• steve (different one) says:

      since the Hank/Hal team took over, has there been that many negative moves?

      for the ones that are considered negative, there is a large body of circumstantial evidence (quotes, reporting in the media, etc) that Hank was the driver.

      for example: A-Rod’s contract negotiations.

      i find it highly probably that Hank was driving the negotiations, even if Cashman and Hal were involved in the decision to bring him back.

      what else? Posada’s contract? not sure. but there is a lot of evidence that Hank had grabbed more than his 1/3 of the power triumverate last winter.

      this winter, he’s been dead quiet, and this offseason has been great for the Yankees, IMO.

      just seems like the simplest, most logical explanation.

    • Rich says:

      Given his influence, Levine should actually be higher, whether we like it or not.

      I would put Hal first, Cash second, and Texeira fifth.

  9. Ace says:

    Look what CBS says about Humberto Sanchez; kind of depressing…

    When the Yankees acquired Sanchez for Gary Sheffield shortly after the 2006 season, they thought they were getting a pitcher like Justin Verlander or Joel Zumaya. Instead, they got another Brien Taylor. OK, so perhaps that is overstating things. Sanchez returned from Tommy John surgery late in 2008 and now is nothing more than a minor league arm. He has a higher ceiling than fellow Yankees prospect Ian Kennedy, but we don’t see him being an impact pitcher right now for the Yankees or Fantasy owners.

    • Double-J says:

      They make it sound like it was a straight up trade, but the Yanks also received Whelan and Claggett. Not sure what Whelan is up to but isn’t Claggett having a decent spring?

      Besides, Sanchez is still projected to be at least a decent set-up man, no?

    • We got Sanchez, Claggett, and Whelan, three young power arms who may be nothing but may be something.

      They got the age 38, 39, and 40 seasons of Gary Sheffield at $41M.

      Yeah, Humberto Sanchez could never throw another pitch in the big leagues and I still wouldn’t regret that deal at all. We had Abreu, we didn’t need Sheffield, and we certainly didn’t need his contract extension demands.

    • Rich says:

      From North

      Sanchez, who missed ’07 with Tommy John surgery and was plagued by elbow tendinitis last year and forearm tightness this spring, expects to start pitching in minor-league by next week, though his status as a prospect has taken quite a hit. He’ll turn 26 in May.

      So at least there have been physical reasons for his decreased velo, which, if they can be rectified, may argue in favor of a recovery at some point.

    • Drew says:

      Late 2008? How long does it take to fully recover?

  10. Jamal G. says:

    I am literally in an utter state of shock that Michael Kay has yet to use that “Long Eiland” bit.

  11. Ace says:

    Great job with the list, by the way. I like that you reconsidered Mo and Burnett after the suggestions of the board.

  12. Andy In Sunny Daytona says:


  13. ClayBuchholzLovesLaptops says:

    I would put Melancon on the list. If he pans out it would to some extent silence the B-Jobbers.

    • I wish I could believe you, but I can’t.

      B-Jobbers may eventually give up their lust for Joba in the bullpen, but they’ll never stop overestimating the value of the 8th inning. If Mo retires and Melancon assumes the closer’s mantle, B-Jobbers will still be clamoring for us to trade Robinson Cano for Matt Lindstrom to be the “bridge to Melancon”.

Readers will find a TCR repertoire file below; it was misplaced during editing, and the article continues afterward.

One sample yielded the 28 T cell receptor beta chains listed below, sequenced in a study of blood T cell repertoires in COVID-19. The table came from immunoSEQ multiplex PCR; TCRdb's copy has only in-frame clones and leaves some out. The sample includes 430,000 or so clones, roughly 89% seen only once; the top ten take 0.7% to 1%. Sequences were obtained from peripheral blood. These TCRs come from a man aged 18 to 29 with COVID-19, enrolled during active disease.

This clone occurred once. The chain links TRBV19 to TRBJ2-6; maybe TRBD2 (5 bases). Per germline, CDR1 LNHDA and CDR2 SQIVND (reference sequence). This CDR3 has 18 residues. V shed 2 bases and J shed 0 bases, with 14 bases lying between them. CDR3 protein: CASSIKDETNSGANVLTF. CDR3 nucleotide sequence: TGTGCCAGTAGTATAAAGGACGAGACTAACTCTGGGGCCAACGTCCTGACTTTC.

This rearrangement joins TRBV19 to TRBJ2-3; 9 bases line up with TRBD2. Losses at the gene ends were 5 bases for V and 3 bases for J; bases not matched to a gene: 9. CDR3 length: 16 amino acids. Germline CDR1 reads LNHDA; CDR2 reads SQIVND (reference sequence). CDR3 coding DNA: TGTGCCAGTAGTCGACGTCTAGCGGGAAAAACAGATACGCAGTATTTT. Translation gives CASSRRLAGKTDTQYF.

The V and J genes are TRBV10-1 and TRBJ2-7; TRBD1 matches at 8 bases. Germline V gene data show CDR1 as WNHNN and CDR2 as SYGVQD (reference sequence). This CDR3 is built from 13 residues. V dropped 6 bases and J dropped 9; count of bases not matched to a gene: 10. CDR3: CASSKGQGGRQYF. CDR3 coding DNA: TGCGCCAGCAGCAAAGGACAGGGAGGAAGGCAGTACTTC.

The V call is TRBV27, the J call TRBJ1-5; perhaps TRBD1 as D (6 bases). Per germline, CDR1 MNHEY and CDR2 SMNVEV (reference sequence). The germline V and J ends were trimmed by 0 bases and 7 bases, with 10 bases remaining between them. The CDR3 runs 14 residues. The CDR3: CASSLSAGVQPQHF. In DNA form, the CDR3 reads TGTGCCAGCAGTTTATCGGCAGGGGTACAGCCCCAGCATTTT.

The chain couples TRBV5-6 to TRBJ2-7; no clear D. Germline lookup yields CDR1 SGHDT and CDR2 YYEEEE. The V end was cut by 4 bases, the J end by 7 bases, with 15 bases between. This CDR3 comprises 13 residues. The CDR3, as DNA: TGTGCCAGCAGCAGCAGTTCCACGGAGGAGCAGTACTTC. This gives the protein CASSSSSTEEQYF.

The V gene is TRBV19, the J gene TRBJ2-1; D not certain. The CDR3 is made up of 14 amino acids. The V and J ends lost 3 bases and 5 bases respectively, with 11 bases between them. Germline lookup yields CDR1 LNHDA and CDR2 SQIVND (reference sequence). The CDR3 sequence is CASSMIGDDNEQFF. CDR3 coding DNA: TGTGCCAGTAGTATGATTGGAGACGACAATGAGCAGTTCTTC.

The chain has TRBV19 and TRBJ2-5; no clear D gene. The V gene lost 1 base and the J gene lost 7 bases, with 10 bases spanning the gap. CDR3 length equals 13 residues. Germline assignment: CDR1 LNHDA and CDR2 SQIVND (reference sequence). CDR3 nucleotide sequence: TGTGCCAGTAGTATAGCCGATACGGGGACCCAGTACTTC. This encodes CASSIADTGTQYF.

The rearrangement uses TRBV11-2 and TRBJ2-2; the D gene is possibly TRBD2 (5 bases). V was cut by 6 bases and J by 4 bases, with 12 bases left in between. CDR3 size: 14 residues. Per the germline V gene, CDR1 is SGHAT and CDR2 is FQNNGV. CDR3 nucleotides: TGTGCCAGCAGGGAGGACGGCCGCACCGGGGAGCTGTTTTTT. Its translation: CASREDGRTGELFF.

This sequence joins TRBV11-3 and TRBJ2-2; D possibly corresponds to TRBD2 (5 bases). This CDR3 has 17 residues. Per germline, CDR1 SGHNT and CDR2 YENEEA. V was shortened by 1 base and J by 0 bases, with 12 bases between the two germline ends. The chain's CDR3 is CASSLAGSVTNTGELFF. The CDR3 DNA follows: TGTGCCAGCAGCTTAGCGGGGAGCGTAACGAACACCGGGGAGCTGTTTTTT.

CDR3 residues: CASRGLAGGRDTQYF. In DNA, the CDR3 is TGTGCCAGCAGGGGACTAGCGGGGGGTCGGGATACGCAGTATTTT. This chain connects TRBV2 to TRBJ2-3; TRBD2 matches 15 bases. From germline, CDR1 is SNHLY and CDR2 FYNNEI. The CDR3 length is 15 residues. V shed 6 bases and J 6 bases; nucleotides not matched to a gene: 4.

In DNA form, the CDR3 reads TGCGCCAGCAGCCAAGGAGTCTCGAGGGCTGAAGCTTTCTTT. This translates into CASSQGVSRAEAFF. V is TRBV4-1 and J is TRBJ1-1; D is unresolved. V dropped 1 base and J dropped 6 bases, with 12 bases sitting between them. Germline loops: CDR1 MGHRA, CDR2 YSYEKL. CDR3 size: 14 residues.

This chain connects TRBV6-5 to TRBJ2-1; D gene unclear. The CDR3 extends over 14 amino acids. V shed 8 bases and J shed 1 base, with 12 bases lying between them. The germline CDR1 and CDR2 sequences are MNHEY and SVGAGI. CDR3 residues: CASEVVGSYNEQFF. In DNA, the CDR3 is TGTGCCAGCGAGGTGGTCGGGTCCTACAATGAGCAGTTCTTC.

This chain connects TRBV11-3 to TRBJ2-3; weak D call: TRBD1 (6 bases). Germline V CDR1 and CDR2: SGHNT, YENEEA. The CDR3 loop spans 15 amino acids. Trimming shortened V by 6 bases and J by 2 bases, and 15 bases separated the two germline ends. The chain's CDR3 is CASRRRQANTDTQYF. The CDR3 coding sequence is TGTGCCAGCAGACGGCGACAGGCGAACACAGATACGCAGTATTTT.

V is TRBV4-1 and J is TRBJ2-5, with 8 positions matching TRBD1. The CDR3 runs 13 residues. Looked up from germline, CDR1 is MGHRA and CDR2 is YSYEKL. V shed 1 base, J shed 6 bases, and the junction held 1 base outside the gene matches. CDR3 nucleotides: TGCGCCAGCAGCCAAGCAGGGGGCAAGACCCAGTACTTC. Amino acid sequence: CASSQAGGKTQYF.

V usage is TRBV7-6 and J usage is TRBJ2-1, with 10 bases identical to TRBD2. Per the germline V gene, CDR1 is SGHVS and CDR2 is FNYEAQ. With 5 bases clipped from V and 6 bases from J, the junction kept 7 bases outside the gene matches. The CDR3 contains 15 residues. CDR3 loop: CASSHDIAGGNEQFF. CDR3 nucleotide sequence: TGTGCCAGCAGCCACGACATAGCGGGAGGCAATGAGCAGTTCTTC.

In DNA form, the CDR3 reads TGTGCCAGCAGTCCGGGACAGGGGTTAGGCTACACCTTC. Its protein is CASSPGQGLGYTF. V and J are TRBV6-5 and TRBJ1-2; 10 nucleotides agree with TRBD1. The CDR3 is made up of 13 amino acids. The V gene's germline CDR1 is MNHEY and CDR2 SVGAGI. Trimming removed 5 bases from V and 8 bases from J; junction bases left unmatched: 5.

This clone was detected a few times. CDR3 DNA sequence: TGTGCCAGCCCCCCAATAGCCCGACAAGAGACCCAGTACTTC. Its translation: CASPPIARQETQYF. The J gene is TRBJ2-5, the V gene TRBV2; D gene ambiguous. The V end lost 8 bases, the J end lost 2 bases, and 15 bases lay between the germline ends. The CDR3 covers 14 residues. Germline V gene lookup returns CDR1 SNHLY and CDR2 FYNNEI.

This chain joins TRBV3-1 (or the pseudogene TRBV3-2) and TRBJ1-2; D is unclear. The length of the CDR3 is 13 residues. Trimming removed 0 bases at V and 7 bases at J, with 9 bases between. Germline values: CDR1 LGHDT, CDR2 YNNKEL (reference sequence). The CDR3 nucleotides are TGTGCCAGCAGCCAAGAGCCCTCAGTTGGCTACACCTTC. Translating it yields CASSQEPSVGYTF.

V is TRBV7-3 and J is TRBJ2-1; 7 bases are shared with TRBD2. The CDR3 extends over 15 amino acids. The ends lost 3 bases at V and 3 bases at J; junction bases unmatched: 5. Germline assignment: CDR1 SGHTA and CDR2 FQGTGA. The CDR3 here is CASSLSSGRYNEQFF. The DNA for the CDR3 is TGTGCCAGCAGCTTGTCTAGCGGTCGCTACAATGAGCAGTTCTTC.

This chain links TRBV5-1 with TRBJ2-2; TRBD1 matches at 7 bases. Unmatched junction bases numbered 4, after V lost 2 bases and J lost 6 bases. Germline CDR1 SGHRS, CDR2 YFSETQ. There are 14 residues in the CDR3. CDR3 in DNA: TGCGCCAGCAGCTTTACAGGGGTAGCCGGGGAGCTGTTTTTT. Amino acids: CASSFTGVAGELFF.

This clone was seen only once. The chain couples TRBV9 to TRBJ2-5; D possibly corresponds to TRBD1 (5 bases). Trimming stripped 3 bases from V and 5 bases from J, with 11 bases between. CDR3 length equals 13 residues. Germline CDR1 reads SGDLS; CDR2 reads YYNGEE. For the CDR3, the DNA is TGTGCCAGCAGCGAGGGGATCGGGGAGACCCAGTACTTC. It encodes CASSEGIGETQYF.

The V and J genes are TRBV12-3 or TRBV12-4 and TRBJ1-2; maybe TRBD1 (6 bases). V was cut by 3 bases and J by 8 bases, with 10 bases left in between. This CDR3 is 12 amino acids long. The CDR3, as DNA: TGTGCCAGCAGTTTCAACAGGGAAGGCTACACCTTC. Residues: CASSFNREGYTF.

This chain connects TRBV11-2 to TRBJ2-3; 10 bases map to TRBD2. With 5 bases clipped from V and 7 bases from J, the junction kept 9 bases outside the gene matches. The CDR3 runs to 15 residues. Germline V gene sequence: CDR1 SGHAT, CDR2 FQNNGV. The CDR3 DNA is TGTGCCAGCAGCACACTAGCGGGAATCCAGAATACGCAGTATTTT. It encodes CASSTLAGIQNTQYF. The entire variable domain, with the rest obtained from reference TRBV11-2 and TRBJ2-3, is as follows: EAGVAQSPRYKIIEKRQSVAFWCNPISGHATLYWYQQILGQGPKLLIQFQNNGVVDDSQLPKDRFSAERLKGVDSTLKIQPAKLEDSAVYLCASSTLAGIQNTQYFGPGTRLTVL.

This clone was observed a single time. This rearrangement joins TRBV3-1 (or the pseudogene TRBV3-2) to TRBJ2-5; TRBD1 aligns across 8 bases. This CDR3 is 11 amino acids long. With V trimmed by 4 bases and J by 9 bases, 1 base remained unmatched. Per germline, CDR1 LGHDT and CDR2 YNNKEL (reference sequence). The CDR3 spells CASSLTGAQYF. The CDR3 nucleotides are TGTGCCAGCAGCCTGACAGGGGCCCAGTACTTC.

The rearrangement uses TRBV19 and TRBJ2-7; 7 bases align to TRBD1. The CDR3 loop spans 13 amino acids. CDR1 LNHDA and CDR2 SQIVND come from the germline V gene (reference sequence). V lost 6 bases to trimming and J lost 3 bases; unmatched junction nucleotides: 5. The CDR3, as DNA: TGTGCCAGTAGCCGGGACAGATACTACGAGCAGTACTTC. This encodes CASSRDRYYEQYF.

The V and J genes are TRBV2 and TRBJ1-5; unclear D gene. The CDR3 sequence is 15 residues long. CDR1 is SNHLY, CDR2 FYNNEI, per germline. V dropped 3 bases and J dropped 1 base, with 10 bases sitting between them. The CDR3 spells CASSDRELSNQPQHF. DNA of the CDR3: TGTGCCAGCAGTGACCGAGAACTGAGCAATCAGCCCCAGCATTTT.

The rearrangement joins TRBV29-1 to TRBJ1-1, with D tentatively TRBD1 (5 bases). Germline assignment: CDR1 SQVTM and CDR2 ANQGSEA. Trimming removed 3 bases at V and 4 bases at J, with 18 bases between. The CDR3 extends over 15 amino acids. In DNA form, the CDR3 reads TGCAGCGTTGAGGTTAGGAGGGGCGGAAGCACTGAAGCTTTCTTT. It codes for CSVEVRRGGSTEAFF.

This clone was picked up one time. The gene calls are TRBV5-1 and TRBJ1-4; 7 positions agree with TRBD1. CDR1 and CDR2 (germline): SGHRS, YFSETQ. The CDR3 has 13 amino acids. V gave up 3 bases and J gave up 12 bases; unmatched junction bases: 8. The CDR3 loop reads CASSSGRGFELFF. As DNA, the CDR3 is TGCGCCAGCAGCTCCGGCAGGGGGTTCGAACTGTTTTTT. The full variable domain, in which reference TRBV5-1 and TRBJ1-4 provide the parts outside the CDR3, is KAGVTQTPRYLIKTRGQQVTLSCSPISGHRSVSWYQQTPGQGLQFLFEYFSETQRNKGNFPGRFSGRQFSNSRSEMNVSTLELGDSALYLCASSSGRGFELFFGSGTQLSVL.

An fool and his idea are not soon parted.

      • ClayBuchholzLovesLaptops says:

        But the 8th inning IS the most important inning. Here’s the reason why: to win in pool, you have to pot the 8 ball. See: 8 and 8 for the win.

        I rest my case.

  14. Tripp says:

    Could Romine and Montero alternate C and DH in the majors too?

  15. Thomas says:

    I’d probably toss Swisher on the list at 20 instead Brackman. Swisher is on the team for the next three years. and essentially, Swisher performance this year has a dramatic effect on what the Yankees do in the 2010 (and 11) offseason for the OF. Swisher’s play can effectively decide if the Yankees go after Holiday and possibly Manny.

    • I wouldn’t disagree with that.

      Brackman’s basically a luxury. With CC/Burnett/Wang/Joba/Hughes/Kennedy in the rotation depth chart + Betances/ZMac/Bleich etc., we’re not really counting on/depending on Brackman to make it, he’s just our ace in the hole.

      Swisher probably has a more defined and critical role on the team going forward, as I’d imagine the team expects him to assume one of the corner OF spots for next year (when we figure to lose Matsui + Nady and possibly Damon). Brackman’s just icing on the cake.

  16. Peter says:

    we want Venditte…

  17. Briley says:

    I would replace Brackman with Gardner….We will be set with our rotation for the next three years so his importance isnt very high, more of a luxury…As for gardner, if he proves he can hit at MLB level, he would completely change the dynamics of the team….

  18. [...] Mike’s 20 Most Important Yankees Posted on Tuesday, March 24th, 2009 at 12:00 pm in Analysis. RSS feed | Trackback [...]

  19. [...] unleased his on Monday. Joe chimed in on Tuesday. Now, it’s my [...]

Leave a Reply

You may use <a href="" title=""> <abbr title=""> <acronym title=""> <b> <blockquote cite=""> <cite> <code> <del datetime=""> <em> <i> <q cite=""> <strike> <strong> in your comment.

If this is your first time commenting on River Ave. Blues, please review the RAB Commenter Guidelines. Login for commenting features. Register for RAB.